Eneco Tour 2013: five observations

The UCI WorldTour’s first visit to the Low Countries since April produced a week of exciting racing and an unexpected denouement.

Overall victory for Zdenek Stybar (Omega Pharma-QuickStep), twice a world cyclo-cross champion, represented the Czech’s most significant victory on the road.

A denouement in Geraardsbergen brought the Eneco Tour to a suitably fitting climax

And while Bradley Wiggins’ low-key season continued, another of Team Sky’s British talents stepped in with his own scintillating performance.

Here are five observations from the 2013 Eneco Tour.

King of the road

Zdenek Stybar has long been a feared competitor in the none-harder, muck-and-bullets world of cyclo-cross. The Czech’s transition to top class road rider, glimpsed at last season’s Tour of Poland and this year’s Paris-Roubaix, reached fruition at the Eneco Tour, with gutsy victories on stages three and seven.

Zdenek Stybar secured the biggest victory of his road career with victory in Geraardsbergen

Victory in the stage five time trial for Stybar’s more accomplished team-mate, Sylvain Chavanel, might have seen Omega Pharma-Quickstep switch their focus, but by backing Stybar, the Belgian squad made the right decision. Next season, OPQS will enter the Classics with yet another proven winner on the hardest terrain in Belgium.

Diesel power

Ian Stannard proved again that there is considerably more to his game than pulling on the front of the peloton to deliver climbers safely to mountain bases, or sprinters to the final kilometre.

Ian Stannard further enhanced an already impressive reputation with his bid for victory on the final stage of the 2013 Eneco Tour

The former British champion fought tooth and nail with Mark Cavendish in a bid to keep his title at Glasgow in June, and in March delivered a courageous performance to contest the finish at the most brutal edition of Milan-San Remo for years. At the Eneco Tour,  where he came within a whisker of victory in historic Geraardsbergen, Stannard proved that victory in the hilly Classics may not be beyond him, either.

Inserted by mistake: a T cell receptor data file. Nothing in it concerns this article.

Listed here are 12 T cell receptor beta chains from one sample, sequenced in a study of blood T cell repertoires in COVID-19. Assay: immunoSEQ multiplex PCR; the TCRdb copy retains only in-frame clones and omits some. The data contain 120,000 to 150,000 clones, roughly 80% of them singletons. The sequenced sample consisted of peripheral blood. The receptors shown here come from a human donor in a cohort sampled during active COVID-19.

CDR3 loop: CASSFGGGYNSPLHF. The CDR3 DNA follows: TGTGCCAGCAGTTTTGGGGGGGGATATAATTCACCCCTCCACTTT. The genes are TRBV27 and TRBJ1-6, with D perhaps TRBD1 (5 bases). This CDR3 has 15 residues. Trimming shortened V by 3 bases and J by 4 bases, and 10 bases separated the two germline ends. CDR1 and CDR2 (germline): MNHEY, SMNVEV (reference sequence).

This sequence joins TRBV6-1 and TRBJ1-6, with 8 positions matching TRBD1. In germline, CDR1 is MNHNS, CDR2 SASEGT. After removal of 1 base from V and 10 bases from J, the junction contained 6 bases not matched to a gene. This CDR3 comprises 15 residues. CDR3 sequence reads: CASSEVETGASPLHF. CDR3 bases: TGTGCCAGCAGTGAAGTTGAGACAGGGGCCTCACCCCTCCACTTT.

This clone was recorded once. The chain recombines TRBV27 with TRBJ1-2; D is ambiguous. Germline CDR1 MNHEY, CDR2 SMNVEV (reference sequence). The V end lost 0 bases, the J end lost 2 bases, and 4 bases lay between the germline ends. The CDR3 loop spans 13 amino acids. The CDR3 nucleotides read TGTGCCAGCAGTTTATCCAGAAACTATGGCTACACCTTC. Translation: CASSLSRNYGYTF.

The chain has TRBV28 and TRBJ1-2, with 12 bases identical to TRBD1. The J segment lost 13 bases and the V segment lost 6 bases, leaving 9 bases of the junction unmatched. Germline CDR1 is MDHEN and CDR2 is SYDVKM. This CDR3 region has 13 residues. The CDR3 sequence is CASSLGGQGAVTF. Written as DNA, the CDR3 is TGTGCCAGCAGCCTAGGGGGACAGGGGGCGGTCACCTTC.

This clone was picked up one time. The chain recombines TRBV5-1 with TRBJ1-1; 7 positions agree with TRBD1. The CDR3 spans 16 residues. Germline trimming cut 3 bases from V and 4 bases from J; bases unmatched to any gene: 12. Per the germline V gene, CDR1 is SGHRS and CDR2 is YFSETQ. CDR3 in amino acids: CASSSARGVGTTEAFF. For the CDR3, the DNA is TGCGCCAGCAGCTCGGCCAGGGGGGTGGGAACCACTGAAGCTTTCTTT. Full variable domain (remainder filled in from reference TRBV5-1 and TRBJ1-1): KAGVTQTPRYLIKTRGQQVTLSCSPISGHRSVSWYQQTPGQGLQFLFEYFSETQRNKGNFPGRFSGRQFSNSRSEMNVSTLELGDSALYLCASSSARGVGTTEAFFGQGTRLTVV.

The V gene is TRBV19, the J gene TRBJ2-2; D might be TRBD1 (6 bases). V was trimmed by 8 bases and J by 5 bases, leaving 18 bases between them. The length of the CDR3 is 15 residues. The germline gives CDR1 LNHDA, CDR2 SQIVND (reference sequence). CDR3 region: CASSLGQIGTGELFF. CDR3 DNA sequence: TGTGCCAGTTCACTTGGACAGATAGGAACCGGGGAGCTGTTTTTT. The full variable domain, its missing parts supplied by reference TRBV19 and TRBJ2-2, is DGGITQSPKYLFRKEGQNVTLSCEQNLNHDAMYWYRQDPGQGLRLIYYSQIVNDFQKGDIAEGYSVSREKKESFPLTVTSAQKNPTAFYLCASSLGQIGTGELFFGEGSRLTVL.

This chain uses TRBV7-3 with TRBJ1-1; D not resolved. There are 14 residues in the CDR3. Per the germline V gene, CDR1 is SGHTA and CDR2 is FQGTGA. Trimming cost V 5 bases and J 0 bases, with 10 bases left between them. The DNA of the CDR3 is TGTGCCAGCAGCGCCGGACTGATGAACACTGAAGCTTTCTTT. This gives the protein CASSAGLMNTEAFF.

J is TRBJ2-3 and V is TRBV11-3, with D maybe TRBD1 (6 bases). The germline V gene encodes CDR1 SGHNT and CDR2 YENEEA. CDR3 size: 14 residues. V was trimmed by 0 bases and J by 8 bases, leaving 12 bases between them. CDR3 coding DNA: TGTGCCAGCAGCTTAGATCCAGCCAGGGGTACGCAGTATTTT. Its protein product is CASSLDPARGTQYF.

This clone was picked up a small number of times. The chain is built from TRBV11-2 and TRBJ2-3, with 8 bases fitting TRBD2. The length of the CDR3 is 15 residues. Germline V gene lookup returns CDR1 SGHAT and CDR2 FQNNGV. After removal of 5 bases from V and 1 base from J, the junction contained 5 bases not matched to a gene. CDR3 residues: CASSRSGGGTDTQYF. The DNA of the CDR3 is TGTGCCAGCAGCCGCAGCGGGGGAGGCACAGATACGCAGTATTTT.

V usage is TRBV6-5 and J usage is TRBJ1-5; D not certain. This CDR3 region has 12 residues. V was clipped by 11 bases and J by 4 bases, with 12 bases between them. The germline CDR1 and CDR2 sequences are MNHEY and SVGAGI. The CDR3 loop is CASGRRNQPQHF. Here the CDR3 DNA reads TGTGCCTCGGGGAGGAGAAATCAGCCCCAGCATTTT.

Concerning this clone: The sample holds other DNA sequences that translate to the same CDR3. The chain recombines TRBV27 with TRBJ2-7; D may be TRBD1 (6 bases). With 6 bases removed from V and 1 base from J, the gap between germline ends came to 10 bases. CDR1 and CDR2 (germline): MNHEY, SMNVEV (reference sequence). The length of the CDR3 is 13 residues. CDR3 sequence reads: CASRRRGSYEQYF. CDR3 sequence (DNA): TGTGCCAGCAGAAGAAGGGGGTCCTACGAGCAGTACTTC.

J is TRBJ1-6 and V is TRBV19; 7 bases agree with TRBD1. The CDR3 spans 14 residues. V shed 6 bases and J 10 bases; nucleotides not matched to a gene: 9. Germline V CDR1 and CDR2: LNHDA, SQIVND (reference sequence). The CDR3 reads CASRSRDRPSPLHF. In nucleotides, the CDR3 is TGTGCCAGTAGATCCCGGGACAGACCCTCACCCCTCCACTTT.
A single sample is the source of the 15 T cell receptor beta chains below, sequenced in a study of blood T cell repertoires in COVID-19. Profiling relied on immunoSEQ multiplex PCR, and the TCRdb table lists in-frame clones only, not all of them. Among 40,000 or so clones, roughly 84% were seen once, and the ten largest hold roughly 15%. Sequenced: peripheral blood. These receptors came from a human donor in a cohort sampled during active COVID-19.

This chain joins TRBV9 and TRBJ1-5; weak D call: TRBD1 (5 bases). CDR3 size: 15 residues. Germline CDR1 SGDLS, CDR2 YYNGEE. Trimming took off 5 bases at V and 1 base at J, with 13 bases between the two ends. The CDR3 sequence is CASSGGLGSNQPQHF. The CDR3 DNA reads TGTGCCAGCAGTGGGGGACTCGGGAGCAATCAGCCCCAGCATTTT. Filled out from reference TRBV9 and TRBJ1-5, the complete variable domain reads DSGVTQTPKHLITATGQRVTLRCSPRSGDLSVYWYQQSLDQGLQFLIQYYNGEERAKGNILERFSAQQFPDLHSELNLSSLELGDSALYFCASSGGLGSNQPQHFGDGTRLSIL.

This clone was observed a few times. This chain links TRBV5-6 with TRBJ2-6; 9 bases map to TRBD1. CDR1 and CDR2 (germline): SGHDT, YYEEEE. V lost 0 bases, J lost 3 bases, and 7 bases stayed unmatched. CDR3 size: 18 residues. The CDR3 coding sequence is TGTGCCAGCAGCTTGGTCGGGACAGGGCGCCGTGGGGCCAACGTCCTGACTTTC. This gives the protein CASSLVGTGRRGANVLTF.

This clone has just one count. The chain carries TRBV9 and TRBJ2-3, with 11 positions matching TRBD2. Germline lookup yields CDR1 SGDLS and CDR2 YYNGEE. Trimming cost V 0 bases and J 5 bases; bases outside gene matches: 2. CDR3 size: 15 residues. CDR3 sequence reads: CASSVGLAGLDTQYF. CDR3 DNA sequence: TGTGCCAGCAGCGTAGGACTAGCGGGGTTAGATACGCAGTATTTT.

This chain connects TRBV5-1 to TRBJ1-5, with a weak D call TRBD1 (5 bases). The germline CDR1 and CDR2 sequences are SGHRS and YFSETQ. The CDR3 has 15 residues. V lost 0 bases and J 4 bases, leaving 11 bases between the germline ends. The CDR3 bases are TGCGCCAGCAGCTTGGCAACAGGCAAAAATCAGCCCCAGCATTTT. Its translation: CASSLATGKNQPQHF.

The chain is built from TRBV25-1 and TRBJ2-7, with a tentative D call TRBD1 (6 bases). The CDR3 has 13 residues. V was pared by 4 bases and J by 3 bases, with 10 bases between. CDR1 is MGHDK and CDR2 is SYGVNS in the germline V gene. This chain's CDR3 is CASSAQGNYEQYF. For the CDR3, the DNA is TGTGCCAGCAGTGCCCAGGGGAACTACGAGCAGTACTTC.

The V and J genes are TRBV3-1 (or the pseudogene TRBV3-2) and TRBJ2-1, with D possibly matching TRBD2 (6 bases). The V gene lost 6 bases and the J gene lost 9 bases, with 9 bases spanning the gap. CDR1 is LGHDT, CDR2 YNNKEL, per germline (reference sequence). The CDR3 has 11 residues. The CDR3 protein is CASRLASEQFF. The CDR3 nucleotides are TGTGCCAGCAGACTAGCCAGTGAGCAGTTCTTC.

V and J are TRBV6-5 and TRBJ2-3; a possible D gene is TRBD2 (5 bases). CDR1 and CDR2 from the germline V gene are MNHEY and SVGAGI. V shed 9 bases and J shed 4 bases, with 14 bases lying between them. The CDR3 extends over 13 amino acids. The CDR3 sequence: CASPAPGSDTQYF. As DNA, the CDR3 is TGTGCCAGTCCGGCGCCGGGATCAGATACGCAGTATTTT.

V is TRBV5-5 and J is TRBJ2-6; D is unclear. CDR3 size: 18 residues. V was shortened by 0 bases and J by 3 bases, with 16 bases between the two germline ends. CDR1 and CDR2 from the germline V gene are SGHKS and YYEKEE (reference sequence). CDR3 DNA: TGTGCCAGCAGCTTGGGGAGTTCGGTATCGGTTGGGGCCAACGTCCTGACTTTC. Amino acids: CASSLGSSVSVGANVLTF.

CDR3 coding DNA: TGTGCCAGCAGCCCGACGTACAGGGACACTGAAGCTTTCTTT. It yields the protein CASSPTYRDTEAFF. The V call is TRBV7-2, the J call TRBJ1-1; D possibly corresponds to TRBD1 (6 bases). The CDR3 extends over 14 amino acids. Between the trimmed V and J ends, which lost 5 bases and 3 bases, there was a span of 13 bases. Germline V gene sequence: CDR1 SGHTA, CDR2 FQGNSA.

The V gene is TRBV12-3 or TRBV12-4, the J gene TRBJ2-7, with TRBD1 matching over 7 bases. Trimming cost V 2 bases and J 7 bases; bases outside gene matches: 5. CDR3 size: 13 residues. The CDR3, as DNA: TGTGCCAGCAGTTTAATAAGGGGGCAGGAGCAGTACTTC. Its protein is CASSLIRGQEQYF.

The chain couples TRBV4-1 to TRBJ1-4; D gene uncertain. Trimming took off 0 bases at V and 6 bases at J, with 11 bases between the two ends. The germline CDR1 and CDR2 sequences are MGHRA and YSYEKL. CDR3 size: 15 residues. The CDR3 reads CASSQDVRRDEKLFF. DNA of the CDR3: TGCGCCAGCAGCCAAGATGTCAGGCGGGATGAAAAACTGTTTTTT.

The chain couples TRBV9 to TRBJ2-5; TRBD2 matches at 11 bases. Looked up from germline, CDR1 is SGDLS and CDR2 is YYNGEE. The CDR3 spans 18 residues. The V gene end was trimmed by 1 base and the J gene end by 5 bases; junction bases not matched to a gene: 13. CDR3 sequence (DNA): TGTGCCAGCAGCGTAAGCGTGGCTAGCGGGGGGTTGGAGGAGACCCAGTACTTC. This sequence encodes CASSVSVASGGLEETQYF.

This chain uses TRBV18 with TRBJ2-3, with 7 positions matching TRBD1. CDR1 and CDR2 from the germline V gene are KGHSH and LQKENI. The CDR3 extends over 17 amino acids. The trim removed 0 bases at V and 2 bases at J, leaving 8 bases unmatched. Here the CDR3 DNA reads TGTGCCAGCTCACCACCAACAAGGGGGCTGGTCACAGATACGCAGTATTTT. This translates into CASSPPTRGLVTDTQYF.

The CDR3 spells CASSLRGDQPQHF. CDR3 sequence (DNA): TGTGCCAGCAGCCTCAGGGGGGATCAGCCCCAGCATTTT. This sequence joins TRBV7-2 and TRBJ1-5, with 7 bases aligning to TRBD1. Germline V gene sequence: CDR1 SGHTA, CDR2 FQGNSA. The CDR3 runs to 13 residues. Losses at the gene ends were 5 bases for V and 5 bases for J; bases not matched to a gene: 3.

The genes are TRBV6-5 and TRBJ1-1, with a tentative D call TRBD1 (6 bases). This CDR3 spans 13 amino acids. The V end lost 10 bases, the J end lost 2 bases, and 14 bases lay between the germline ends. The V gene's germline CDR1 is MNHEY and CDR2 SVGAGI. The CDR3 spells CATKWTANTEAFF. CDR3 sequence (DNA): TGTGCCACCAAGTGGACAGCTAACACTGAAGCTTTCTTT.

Sprinters’ party crashed

Four flat, opening stages and a start list littered with the names of the world’s fastest men, including Greipel, Kittel, Degenkolb, Farrar and Viviani, should have added up to a sprinters’ benefit. Instead, only half of the so-called sprint stages ended in a bunch kick, underlining the vulnerability of sprint trains to well-timed attacks.

Mark Renshaw’s well-timed attack on stage one provided an early warning to the sprinters that they would not have things all their own way

Mark Renshaw (Belkin) set the tone as early as stage one, while Stybar laid the first solid foundation for overall victory on stage three. The parcours and start list suggested that the headlines for the Eneco Tour would be dominated by the sprinters. Instead, only Greipel and Arnaud Demare delivered victory at full gas.

Gilbert continues to struggle

Philippe Gilbert’s pedigree and commitment are unquestioned. A specialist in the Ardennes Classics, and the current holder of the rainbow jersey, few fans would question Gilbert’s credentials as a worthy world champion. Fast Phil has raced with passion and desire throughout 2013, never giving less than his all.

Philippe Gilbert delivered his usual level of commitment at the Eneco Tour, but as at every other race this season, the world champion emerged without a victory

Further evidence for his never-say-die approach could be found at the Eneco Tour, where he lost out narrowly to Arnaud Demare (FDJ) on stage two, and fought back bravely from a crash on stage six. For all his commitment, Gilbert’s season in the rainbow stripes look set to end winless – that is, unless he can reignite his season as he did last year, with victories at the Vuelta a Espana and the world championships.

Wiggins the enigma

Who knows the mind of Bradley Wiggins? The Londoner has spent a season giving out mixed messages, insisting as late as the pre-Giro press conference that the issue of Team Sky’s leadership for the Tour would resolve itself at the end of the first week in France, only recently accepting Chris Froome’s right to lead the team at Grand Tours.

Fifth place in the stage five time trial was as close as Bradley Wiggins came to a victory at the 2013 Eneco Tour

If the Wiggins’ emphatic victory in the final stage time trial at the Tour of Poland, his first of the season, gave an indication of where his season is focussed – next month’s world time trial championships in Florence – the Eneco Tour offered only another show of disinterest in the sport’s lesser prizes. How different from 2012, where he raced to win on every occasion.

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